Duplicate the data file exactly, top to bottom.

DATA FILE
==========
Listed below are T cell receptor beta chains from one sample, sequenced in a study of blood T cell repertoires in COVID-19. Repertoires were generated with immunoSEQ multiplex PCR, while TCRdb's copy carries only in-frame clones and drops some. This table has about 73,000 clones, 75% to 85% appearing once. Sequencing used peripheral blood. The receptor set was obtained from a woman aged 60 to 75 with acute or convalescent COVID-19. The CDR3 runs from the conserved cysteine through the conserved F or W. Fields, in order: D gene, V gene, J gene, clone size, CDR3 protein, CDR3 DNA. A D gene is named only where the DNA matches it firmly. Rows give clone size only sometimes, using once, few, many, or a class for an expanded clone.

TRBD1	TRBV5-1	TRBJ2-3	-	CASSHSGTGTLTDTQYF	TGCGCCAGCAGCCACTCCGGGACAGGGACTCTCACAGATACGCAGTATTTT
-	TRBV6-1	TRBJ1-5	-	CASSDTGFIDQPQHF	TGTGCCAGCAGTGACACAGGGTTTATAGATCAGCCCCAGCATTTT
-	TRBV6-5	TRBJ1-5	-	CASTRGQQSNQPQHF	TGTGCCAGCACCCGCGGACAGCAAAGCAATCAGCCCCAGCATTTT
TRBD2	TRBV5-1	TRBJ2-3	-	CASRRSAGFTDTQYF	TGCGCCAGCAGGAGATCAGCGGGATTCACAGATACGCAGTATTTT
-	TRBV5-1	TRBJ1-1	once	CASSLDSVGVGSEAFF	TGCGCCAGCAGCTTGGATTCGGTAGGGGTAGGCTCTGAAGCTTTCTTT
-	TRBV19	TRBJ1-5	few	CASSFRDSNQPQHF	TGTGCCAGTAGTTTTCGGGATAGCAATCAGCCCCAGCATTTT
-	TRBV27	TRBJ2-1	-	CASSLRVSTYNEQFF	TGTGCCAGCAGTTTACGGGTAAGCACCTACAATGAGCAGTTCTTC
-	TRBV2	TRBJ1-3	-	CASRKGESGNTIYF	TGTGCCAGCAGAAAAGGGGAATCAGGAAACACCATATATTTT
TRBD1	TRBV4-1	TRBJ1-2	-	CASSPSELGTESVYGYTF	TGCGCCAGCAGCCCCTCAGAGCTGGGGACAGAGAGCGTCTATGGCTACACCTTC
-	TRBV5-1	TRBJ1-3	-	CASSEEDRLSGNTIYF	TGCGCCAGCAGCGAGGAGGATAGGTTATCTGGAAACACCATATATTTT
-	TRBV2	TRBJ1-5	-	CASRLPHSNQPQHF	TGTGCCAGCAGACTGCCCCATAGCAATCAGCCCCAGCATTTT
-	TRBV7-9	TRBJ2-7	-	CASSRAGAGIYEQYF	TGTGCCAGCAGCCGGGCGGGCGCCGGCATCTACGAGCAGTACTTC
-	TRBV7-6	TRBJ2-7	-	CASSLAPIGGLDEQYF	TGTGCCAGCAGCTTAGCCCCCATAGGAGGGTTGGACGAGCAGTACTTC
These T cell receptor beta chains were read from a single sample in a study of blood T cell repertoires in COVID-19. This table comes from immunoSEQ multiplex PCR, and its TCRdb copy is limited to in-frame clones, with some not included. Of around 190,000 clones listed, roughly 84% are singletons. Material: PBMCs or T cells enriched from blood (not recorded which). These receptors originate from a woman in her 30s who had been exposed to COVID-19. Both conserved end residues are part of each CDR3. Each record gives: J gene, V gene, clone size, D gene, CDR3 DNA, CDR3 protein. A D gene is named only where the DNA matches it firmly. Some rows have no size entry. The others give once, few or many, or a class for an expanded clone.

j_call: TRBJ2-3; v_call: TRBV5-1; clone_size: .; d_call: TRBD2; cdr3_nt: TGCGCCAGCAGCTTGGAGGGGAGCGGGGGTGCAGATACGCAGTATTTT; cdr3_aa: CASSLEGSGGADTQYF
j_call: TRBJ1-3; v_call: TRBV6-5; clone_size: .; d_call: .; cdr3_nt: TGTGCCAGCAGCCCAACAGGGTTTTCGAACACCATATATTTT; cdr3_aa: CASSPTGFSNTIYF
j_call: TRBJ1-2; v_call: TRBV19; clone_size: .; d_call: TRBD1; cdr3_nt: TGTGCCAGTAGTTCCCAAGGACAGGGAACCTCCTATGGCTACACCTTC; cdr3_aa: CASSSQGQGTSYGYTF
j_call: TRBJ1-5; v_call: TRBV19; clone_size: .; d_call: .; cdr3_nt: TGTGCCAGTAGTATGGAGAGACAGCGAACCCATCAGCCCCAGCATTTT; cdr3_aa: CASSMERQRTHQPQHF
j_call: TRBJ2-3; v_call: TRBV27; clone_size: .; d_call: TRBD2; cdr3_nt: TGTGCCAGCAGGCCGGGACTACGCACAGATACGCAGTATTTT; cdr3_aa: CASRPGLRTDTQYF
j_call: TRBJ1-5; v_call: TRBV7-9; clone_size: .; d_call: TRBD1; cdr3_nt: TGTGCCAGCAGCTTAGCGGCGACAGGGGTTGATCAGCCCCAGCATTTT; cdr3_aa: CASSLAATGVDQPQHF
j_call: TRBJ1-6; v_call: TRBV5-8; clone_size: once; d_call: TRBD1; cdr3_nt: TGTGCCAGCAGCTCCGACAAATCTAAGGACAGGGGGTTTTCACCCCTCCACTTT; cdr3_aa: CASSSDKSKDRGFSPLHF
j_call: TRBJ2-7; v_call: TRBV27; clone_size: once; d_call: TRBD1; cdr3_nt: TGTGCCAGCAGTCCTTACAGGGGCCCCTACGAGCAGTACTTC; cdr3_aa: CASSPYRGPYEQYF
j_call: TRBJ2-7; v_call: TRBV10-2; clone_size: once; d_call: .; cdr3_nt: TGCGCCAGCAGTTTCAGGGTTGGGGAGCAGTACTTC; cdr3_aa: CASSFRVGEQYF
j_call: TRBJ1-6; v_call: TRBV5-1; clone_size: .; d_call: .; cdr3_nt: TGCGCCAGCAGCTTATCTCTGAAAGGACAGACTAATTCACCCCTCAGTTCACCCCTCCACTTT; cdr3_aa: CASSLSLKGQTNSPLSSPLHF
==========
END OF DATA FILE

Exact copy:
Listed below are T cell receptor beta chains from one sample, sequenced in a study of blood T cell repertoires in COVID-19. Repertoires were generated with immunoSEQ multiplex PCR, while TCRdb's copy carries only in-frame clones and drops some. This table has about 73,000 clones, 75% to 85% appearing once. Sequencing used peripheral blood. The receptor set was obtained from a woman aged 60 to 75 with acute or convalescent COVID-19. The CDR3 runs from the conserved cysteine through the conserved F or W. Fields, in order: D gene, V gene, J gene, clone size, CDR3 protein, CDR3 DNA. A D gene is named only where the DNA matches it firmly. Rows give clone size only sometimes, using once, few, many, or a class for an expanded clone.

TRBD1	TRBV5-1	TRBJ2-3	-	CASSHSGTGTLTDTQYF	TGCGCCAGCAGCCACTCCGGGACAGGGACTCTCACAGATACGCAGTATTTT
-	TRBV6-1	TRBJ1-5	-	CASSDTGFIDQPQHF	TGTGCCAGCAGTGACACAGGGTTTATAGATCAGCCCCAGCATTTT
-	TRBV6-5	TRBJ1-5	-	CASTRGQQSNQPQHF	TGTGCCAGCACCCGCGGACAGCAAAGCAATCAGCCCCAGCATTTT
TRBD2	TRBV5-1	TRBJ2-3	-	CASRRSAGFTDTQYF	TGCGCCAGCAGGAGATCAGCGGGATTCACAGATACGCAGTATTTT
-	TRBV5-1	TRBJ1-1	once	CASSLDSVGVGSEAFF	TGCGCCAGCAGCTTGGATTCGGTAGGGGTAGGCTCTGAAGCTTTCTTT
-	TRBV19	TRBJ1-5	few	CASSFRDSNQPQHF	TGTGCCAGTAGTTTTCGGGATAGCAATCAGCCCCAGCATTTT
-	TRBV27	TRBJ2-1	-	CASSLRVSTYNEQFF	TGTGCCAGCAGTTTACGGGTAAGCACCTACAATGAGCAGTTCTTC
-	TRBV2	TRBJ1-3	-	CASRKGESGNTIYF	TGTGCCAGCAGAAAAGGGGAATCAGGAAACACCATATATTTT
TRBD1	TRBV4-1	TRBJ1-2	-	CASSPSELGTESVYGYTF	TGCGCCAGCAGCCCCTCAGAGCTGGGGACAGAGAGCGTCTATGGCTACACCTTC
-	TRBV5-1	TRBJ1-3	-	CASSEEDRLSGNTIYF	TGCGCCAGCAGCGAGGAGGATAGGTTATCTGGAAACACCATATATTTT
-	TRBV2	TRBJ1-5	-	CASRLPHSNQPQHF	TGTGCCAGCAGACTGCCCCATAGCAATCAGCCCCAGCATTTT
-	TRBV7-9	TRBJ2-7	-	CASSRAGAGIYEQYF	TGTGCCAGCAGCCGGGCGGGCGCCGGCATCTACGAGCAGTACTTC
-	TRBV7-6	TRBJ2-7	-	CASSLAPIGGLDEQYF	TGTGCCAGCAGCTTAGCCCCCATAGGAGGGTTGGACGAGCAGTACTTC
These T cell receptor beta chains were read from a single sample in a study of blood T cell repertoires in COVID-19. This table comes from immunoSEQ multiplex PCR, and its TCRdb copy is limited to in-frame clones, with some not included. Of around 190,000 clones listed, roughly 84% are singletons. Material: PBMCs or T cells enriched from blood (not recorded which). These receptors originate from a woman in her 30s who had been exposed to COVID-19. Both conserved end residues are part of each CDR3. Each record gives: J gene, V gene, clone size, D gene, CDR3 DNA, CDR3 protein. A D gene is named only where the DNA matches it firmly. Some rows have no size entry. The others give once, few or many, or a class for an expanded clone.

j_call: TRBJ2-3; v_call: TRBV5-1; clone_size: .; d_call: TRBD2; cdr3_nt: TGCGCCAGCAGCTTGGAGGGGAGCGGGGGTGCAGATACGCAGTATTTT; cdr3_aa: CASSLEGSGGADTQYF
j_call: TRBJ1-3; v_call: TRBV6-5; clone_size: .; d_call: .; cdr3_nt: TGTGCCAGCAGCCCAACAGGGTTTTCGAACACCATATATTTT; cdr3_aa: CASSPTGFSNTIYF
j_call: TRBJ1-2; v_call: TRBV19; clone_size: .; d_call: TRBD1; cdr3_nt: TGTGCCAGTAGTTCCCAAGGACAGGGAACCTCCTATGGCTACACCTTC; cdr3_aa: CASSSQGQGTSYGYTF
j_call: TRBJ1-5; v_call: TRBV19; clone_size: .; d_call: .; cdr3_nt: TGTGCCAGTAGTATGGAGAGACAGCGAACCCATCAGCCCCAGCATTTT; cdr3_aa: CASSMERQRTHQPQHF
j_call: TRBJ2-3; v_call: TRBV27; clone_size: .; d_call: TRBD2; cdr3_nt: TGTGCCAGCAGGCCGGGACTACGCACAGATACGCAGTATTTT; cdr3_aa: CASRPGLRTDTQYF
j_call: TRBJ1-5; v_call: TRBV7-9; clone_size: .; d_call: TRBD1; cdr3_nt: TGTGCCAGCAGCTTAGCGGCGACAGGGGTTGATCAGCCCCAGCATTTT; cdr3_aa: CASSLAATGVDQPQHF
j_call: TRBJ1-6; v_call: TRBV5-8; clone_size: once; d_call: TRBD1; cdr3_nt: TGTGCCAGCAGCTCCGACAAATCTAAGGACAGGGGGTTTTCACCCCTCCACTTT; cdr3_aa: CASSSDKSKDRGFSPLHF
j_call: TRBJ2-7; v_call: TRBV27; clone_size: once; d_call: TRBD1; cdr3_nt: TGTGCCAGCAGTCCTTACAGGGGCCCCTACGAGCAGTACTTC; cdr3_aa: CASSPYRGPYEQYF
j_call: TRBJ2-7; v_call: TRBV10-2; clone_size: once; d_call: .; cdr3_nt: TGCGCCAGCAGTTTCAGGGTTGGGGAGCAGTACTTC; cdr3_aa: CASSFRVGEQYF
j_call: TRBJ1-6; v_call: TRBV5-1; clone_size: .; d_call: .; cdr3_nt: TGCGCCAGCAGCTTATCTCTGAAAGGACAGACTAATTCACCCCTCAGTTCACCCCTCCACTTT; cdr3_aa: CASSLSLKGQTNSPLSSPLHF